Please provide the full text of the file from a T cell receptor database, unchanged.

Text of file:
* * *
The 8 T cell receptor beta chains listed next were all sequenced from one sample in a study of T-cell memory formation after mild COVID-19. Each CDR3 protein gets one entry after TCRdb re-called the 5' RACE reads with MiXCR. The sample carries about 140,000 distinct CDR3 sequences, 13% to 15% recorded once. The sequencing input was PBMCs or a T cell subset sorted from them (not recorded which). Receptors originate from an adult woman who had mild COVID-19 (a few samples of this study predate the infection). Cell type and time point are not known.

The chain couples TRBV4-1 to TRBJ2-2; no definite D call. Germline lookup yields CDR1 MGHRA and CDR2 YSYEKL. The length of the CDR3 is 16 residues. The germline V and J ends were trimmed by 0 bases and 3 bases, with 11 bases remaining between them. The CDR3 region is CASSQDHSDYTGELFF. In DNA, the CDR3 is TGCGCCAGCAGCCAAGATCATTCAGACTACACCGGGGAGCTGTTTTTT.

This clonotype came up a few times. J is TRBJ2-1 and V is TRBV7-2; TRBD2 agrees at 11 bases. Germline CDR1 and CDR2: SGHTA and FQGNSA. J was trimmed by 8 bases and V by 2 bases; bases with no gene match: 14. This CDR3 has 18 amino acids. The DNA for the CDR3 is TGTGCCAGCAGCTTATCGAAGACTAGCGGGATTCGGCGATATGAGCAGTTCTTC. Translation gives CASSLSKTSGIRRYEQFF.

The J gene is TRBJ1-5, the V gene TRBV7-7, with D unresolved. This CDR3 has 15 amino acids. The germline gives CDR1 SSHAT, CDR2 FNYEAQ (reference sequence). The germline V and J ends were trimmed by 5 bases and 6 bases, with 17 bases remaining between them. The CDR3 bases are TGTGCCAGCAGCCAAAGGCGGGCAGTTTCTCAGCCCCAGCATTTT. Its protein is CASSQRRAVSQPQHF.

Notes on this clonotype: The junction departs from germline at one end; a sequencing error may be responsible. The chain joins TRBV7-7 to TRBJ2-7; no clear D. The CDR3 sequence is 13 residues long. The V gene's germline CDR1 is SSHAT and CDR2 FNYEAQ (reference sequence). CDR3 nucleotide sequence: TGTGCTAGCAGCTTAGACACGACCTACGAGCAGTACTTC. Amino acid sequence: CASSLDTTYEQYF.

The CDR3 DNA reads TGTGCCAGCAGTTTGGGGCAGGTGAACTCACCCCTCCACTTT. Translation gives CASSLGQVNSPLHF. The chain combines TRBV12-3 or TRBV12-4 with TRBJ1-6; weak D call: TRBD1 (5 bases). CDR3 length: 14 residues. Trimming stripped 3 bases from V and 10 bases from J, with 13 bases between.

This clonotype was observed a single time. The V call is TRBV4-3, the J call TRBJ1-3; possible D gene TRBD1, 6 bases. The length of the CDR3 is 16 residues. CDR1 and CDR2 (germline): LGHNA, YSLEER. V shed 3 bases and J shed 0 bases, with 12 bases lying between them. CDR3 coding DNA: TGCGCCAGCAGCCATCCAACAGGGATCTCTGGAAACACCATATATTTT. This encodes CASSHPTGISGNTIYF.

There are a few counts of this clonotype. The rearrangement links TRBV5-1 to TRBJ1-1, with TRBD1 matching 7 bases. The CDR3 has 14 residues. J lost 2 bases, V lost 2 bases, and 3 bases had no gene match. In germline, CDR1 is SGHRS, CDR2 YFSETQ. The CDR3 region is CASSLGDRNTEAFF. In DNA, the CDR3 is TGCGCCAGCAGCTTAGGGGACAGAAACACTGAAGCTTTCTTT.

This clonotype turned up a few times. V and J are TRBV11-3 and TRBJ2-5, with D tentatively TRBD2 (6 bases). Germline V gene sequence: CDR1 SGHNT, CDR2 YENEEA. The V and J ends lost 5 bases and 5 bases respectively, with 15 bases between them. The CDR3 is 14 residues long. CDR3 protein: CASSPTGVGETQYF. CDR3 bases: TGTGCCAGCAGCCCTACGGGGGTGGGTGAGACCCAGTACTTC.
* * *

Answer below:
The 8 T cell receptor beta chains listed next were all sequenced from one sample in a study of T-cell memory formation after mild COVID-19. Each CDR3 protein gets one entry after TCRdb re-called the 5' RACE reads with MiXCR. The sample carries about 140,000 distinct CDR3 sequences, 13% to 15% recorded once. The sequencing input was PBMCs or a T cell subset sorted from them (not recorded which). Receptors originate from an adult woman who had mild COVID-19 (a few samples of this study predate the infection). Cell type and time point are not known.

The chain couples TRBV4-1 to TRBJ2-2; no definite D call. Germline lookup yields CDR1 MGHRA and CDR2 YSYEKL. The length of the CDR3 is 16 residues. The germline V and J ends were trimmed by 0 bases and 3 bases, with 11 bases remaining between them. The CDR3 region is CASSQDHSDYTGELFF. In DNA, the CDR3 is TGCGCCAGCAGCCAAGATCATTCAGACTACACCGGGGAGCTGTTTTTT.

This clonotype came up a few times. J is TRBJ2-1 and V is TRBV7-2; TRBD2 agrees at 11 bases. Germline CDR1 and CDR2: SGHTA and FQGNSA. J was trimmed by 8 bases and V by 2 bases; bases with no gene match: 14. This CDR3 has 18 amino acids. The DNA for the CDR3 is TGTGCCAGCAGCTTATCGAAGACTAGCGGGATTCGGCGATATGAGCAGTTCTTC. Translation gives CASSLSKTSGIRRYEQFF.

The J gene is TRBJ1-5, the V gene TRBV7-7, with D unresolved. This CDR3 has 15 amino acids. The germline gives CDR1 SSHAT, CDR2 FNYEAQ (reference sequence). The germline V and J ends were trimmed by 5 bases and 6 bases, with 17 bases remaining between them. The CDR3 bases are TGTGCCAGCAGCCAAAGGCGGGCAGTTTCTCAGCCCCAGCATTTT. Its protein is CASSQRRAVSQPQHF.

Notes on this clonotype: The junction departs from germline at one end; a sequencing error may be responsible. The chain joins TRBV7-7 to TRBJ2-7; no clear D. The CDR3 sequence is 13 residues long. The V gene's germline CDR1 is SSHAT and CDR2 FNYEAQ (reference sequence). CDR3 nucleotide sequence: TGTGCTAGCAGCTTAGACACGACCTACGAGCAGTACTTC. Amino acid sequence: CASSLDTTYEQYF.

The CDR3 DNA reads TGTGCCAGCAGTTTGGGGCAGGTGAACTCACCCCTCCACTTT. Translation gives CASSLGQVNSPLHF. The chain combines TRBV12-3 or TRBV12-4 with TRBJ1-6; weak D call: TRBD1 (5 bases). CDR3 length: 14 residues. Trimming stripped 3 bases from V and 10 bases from J, with 13 bases between.

This clonotype was observed a single time. The V call is TRBV4-3, the J call TRBJ1-3; possible D gene TRBD1, 6 bases. The length of the CDR3 is 16 residues. CDR1 and CDR2 (germline): LGHNA, YSLEER. V shed 3 bases and J shed 0 bases, with 12 bases lying between them. CDR3 coding DNA: TGCGCCAGCAGCCATCCAACAGGGATCTCTGGAAACACCATATATTTT. This encodes CASSHPTGISGNTIYF.

There are a few counts of this clonotype. The rearrangement links TRBV5-1 to TRBJ1-1, with TRBD1 matching 7 bases. The CDR3 has 14 residues. J lost 2 bases, V lost 2 bases, and 3 bases had no gene match. In germline, CDR1 is SGHRS, CDR2 YFSETQ. The CDR3 region is CASSLGDRNTEAFF. In DNA, the CDR3 is TGCGCCAGCAGCTTAGGGGACAGAAACACTGAAGCTTTCTTT.

This clonotype turned up a few times. V and J are TRBV11-3 and TRBJ2-5, with D tentatively TRBD2 (6 bases). Germline V gene sequence: CDR1 SGHNT, CDR2 YENEEA. The V and J ends lost 5 bases and 5 bases respectively, with 15 bases between them. The CDR3 is 14 residues long. CDR3 protein: CASSPTGVGETQYF. CDR3 bases: TGTGCCAGCAGCCCTACGGGGGTGGGTGAGACCCAGTACTTC.